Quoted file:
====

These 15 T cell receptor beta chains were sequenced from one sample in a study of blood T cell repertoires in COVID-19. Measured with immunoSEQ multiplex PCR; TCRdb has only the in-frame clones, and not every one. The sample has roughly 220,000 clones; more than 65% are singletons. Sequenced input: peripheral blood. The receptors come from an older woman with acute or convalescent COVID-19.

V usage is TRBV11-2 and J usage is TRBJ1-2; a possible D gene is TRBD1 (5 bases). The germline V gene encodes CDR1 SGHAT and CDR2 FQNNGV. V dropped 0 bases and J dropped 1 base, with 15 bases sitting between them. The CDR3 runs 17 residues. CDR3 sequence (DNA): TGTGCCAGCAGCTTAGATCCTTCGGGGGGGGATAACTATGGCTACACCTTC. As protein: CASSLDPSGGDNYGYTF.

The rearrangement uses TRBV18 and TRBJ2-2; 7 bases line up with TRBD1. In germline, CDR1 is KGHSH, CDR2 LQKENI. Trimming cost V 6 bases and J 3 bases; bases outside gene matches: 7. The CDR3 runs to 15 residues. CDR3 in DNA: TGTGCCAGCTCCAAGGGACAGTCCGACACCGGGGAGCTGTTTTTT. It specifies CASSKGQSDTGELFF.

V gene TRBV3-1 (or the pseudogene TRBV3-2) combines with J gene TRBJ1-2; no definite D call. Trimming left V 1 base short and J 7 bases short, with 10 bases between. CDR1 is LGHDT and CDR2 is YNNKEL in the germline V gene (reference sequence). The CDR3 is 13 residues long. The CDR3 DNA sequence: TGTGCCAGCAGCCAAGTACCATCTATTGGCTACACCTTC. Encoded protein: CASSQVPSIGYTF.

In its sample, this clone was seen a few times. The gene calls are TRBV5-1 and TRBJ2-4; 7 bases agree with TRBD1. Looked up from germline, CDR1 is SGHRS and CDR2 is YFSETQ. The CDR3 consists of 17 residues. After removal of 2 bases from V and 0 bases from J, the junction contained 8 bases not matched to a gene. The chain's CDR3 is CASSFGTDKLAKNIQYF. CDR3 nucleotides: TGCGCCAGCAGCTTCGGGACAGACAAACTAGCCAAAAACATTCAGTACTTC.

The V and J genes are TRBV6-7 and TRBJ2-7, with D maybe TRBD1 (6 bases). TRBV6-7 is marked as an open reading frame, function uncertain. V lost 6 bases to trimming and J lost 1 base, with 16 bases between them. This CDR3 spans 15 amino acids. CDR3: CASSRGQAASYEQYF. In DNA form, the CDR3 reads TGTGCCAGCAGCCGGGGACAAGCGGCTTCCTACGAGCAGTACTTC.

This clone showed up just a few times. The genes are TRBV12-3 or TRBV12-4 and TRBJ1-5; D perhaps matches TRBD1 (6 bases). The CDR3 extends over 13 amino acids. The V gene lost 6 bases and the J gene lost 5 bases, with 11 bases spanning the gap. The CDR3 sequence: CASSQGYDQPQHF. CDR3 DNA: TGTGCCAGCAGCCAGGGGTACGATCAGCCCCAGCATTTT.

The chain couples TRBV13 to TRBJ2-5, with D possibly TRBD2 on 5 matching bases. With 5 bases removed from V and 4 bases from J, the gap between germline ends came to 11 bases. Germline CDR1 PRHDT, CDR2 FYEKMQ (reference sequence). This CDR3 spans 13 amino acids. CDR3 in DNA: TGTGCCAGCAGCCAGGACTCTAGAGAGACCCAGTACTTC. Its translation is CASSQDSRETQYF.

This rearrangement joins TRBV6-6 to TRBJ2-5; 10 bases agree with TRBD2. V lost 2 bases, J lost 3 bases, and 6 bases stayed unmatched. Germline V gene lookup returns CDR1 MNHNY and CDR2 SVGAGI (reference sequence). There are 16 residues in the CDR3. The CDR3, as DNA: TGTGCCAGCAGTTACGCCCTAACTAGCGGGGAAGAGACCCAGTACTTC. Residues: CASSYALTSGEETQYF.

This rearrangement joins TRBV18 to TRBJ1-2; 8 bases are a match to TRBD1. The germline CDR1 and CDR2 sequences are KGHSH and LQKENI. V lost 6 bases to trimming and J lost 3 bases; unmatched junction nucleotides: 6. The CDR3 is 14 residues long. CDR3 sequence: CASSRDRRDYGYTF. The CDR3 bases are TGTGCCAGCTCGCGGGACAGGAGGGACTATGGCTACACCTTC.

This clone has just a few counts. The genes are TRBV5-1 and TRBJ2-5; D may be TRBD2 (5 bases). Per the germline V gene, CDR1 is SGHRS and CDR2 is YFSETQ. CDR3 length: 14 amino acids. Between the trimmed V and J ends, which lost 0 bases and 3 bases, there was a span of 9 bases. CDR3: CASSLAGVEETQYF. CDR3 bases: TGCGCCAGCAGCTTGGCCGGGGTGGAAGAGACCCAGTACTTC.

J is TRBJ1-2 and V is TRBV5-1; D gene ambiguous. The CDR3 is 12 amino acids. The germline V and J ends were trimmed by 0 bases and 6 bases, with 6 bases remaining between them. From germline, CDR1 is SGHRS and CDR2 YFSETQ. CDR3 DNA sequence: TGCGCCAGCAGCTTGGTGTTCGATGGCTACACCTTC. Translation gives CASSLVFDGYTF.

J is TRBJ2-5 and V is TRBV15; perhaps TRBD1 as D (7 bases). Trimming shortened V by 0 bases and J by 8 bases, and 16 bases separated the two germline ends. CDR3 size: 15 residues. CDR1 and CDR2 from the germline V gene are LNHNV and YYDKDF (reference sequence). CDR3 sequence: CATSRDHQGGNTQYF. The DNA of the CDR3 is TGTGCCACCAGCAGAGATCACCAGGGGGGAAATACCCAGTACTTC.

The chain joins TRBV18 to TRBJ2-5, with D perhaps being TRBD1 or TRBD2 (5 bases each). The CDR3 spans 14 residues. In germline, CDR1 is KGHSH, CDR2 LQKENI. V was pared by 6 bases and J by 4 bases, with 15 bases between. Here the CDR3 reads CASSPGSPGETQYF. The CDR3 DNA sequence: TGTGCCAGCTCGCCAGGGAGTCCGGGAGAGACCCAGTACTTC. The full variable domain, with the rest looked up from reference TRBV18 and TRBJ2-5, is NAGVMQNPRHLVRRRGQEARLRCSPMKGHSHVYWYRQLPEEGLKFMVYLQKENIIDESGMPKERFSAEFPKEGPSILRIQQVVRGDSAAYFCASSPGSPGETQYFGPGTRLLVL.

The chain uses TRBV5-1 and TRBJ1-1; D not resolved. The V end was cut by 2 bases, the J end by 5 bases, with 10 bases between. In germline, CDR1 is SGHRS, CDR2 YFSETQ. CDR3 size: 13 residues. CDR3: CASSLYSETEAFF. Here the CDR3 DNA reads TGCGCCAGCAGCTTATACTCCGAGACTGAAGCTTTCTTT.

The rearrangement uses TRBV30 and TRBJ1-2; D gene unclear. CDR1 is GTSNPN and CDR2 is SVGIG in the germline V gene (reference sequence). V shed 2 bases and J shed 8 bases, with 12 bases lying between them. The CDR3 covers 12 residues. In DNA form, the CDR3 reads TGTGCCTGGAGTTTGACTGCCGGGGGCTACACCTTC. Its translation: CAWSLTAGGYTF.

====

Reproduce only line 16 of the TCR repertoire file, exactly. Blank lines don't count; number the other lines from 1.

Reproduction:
The rearrangement uses TRBV30 and TRBJ1-2; D gene unclear. CDR1 is GTSNPN and CDR2 is SVGIG in the germline V gene (reference sequence). V shed 2 bases and J shed 8 bases, with 12 bases lying between them. The CDR3 covers 12 residues. In DNA form, the CDR3 reads TGTGCCTGGAGTTTGACTGCCGGGGGCTACACCTTC. Its translation: CAWSLTAGGYTF.